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Publication numberUS1948680 A
Publication typeGrant
Publication dateFeb 27, 1934
Filing dateAug 4, 1932
Priority dateAug 4, 1932
Publication numberUS 1948680 A, US 1948680A, US-A-1948680, US1948680 A, US1948680A
InventorsCharles E Rose
Original AssigneeCharles E Rose
Export CitationBiBTeX, EndNote, RefMan
External Links: USPTO, USPTO Assignment, Espacenet
Headlight reflector
US 1948680 A
Abstract  available in
Images(1)
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Claims  available in
Description  (OCR text may contain errors)

27, 1934. c RQSE HEADLIGHT REFLECTOR Filed Aug. 4, 1932 C. E. R066. I

Patented Feb. 27, 1934 UNITED STATES PATENT OFFICE 3 Claims.

This invention relates to a reflector for the headlights of automobiles and it aims to provide a construction affording maximum reflection without glare and wasted light, and with the maximum light rays being thrown outwardly and downwardly affording greater visibility, and a construction which attains these objects even with the use of ordinary electric bulbs.

The more specific objects and advantages will become apparent from a consideration of the description following taken in connection with accompanying drawing illustrating an operative embodiment.

In said draWing:--

Figure 1 is a view in front elevation showing the improved reflector, and

Figure 2 is a substantially central vertical sectional view taken on the line 2-2 of Figure 1, but on an enlarged scale.

Referring specifically to the drawing, the reflector is generally designated 10, being of metal or any other suitable material and having its inner surface 11 highly polished, mirrored or the like to afford a reflecting surface.

The lower edge at the front of the reflector is longitudinally arcuate as shown at 12 and from the same a portion 13 of the reflector is curled forwardly, upwardly, and inwardly, terminating in a straight edge 14 at the maximum width of the reflector. About such edge 14, the reflector is completely open at the front as shown in Figure 2. Disposed behind the curled portion 14 is an ordinary electric bulb 15. Rearwardly of the bulb 15 the lower wall of the reflector as at 16 curves inwardly so that the upper surface is convex, the lower wall of the reflector thus being a compound curve. The main wall 17 of the reflector, it will be noted, is not of truly spherical shape, but is shaped according to a combination of curves.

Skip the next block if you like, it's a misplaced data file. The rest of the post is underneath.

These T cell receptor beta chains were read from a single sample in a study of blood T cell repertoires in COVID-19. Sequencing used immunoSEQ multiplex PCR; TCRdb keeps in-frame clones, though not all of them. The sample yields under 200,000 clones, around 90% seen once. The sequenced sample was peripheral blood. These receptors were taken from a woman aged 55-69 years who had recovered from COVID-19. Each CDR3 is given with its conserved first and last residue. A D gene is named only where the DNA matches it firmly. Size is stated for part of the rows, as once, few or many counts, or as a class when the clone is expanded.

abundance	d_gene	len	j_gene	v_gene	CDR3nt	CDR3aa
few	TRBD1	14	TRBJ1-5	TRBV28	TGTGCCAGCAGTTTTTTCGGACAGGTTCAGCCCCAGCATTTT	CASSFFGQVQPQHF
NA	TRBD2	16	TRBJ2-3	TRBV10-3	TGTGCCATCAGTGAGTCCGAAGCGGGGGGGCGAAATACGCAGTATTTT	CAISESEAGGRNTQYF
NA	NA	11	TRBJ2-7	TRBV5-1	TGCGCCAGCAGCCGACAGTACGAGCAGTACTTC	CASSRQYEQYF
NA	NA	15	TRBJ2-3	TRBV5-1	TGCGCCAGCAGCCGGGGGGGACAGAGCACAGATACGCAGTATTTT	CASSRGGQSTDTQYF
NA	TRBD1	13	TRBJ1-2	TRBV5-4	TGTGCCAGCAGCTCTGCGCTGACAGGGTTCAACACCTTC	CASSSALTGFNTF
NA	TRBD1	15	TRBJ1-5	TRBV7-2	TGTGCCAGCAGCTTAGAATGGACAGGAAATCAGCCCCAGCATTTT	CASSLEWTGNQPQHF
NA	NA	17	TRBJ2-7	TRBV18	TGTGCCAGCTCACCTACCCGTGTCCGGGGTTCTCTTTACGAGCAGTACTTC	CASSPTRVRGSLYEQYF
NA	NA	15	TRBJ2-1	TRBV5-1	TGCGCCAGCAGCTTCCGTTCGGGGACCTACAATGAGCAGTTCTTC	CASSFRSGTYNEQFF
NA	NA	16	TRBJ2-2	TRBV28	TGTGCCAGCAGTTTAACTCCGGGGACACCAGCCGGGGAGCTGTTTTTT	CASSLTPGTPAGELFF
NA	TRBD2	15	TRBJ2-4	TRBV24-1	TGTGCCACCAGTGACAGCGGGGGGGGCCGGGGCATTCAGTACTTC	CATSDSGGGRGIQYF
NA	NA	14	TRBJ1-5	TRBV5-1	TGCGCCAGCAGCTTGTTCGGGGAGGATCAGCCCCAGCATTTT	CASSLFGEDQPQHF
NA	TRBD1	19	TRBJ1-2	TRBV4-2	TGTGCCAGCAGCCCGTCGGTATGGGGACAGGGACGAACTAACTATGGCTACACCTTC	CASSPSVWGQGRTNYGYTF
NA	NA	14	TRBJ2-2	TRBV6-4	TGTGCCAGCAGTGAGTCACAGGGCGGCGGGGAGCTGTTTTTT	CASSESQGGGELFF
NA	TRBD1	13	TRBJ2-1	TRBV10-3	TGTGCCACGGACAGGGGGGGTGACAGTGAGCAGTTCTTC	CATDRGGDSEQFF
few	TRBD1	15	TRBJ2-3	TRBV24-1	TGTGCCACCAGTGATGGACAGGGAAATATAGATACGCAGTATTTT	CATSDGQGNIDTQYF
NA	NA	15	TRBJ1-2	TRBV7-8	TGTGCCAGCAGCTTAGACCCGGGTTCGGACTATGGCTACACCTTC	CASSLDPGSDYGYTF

As a result no light rays can emerge without being reflected and hence the light rays are under control, eliminating waste, glare and the large fan of light seen against the reflector of ordinary headlights by oncoming motorists.

Due to the construction described, the light rays striking the portion 16 are reflected to the back and upper walls and the beam of light thus reinforced, and all light rays will emerge forwardly and downwardly. Due to the continuity in shape of the side walls like the rear wall, a broad light is afforded which covers the entire width of the highway.

The focus may be obtained by adjustment 01' the bulb and by tilting the lamp.

Various changes may be resorted to provided they fall within the spirit and scope of the invention.

What I claim as my invention is:

1. A reflector for headlights having a relatively high open face and a relatively low front wall portion below its open face, curving forwardly, upwardly and inwardly and adapted to contain. a light source therein, a bottom wall of the reflector extending from said portion with the rear part thereof convexly curved interiorly of the reflector, the front wall portion and said part being at substantially the same height, and a concave side and rear portion extending upwardly from said bottom wall to substantially the from 70 upper edge portion of the reflector, the reflector being of greater height than depth.

2. A reflector for headlights having a relatively high open face and a relatively low front wall portion below its open face, curving forwardly, upwardly and inwardly and adapted to contain a light source therein, a bottom wall of the reflector extending from said portion with the rear part thereof convexly curved interiorly of the reflector, the front wall portion and said part being at substantially the same height, and a concave side and rear portion extending upwardly from said bottom wall to substantially the front upper edge portion of the reflector, the reflector being of greater height than depth and progressively decreasing in width.

3. A reflector for headlights having a relatively high open face and a relatively low front wall portion below its open face, curving forwardly, upwardly and inwardly and adapted to contain a light source therein, a bottom wall of the reflector extending from said portion with the rear part thereof convexly curved interiorly of the reflector, the front wall portion and said part being at substantially the same height, and a concave side and rear portion extending upwardly from said bottom wall to substantially the front upper edge portion of the reflector, the reflector being of greater height than depth and progressively decreasing in width, the upper edge of said first mentioned portion being substantially straight and of the maximum width of the reflector.

CHARLES E. ROSE.

Referenced by
Citing PatentFiling datePublication dateApplicantTitle
US4783725 *Aug 24, 1987Nov 8, 1988RayovacFlashlight with space efficient reflector
US6454442Jun 2, 2000Sep 24, 2002David G. ChangarisDevice for soft irradiation
Classifications
U.S. Classification362/349, 362/350
International ClassificationF21V7/00
Cooperative ClassificationF21S48/1388
European ClassificationF21S48/13D16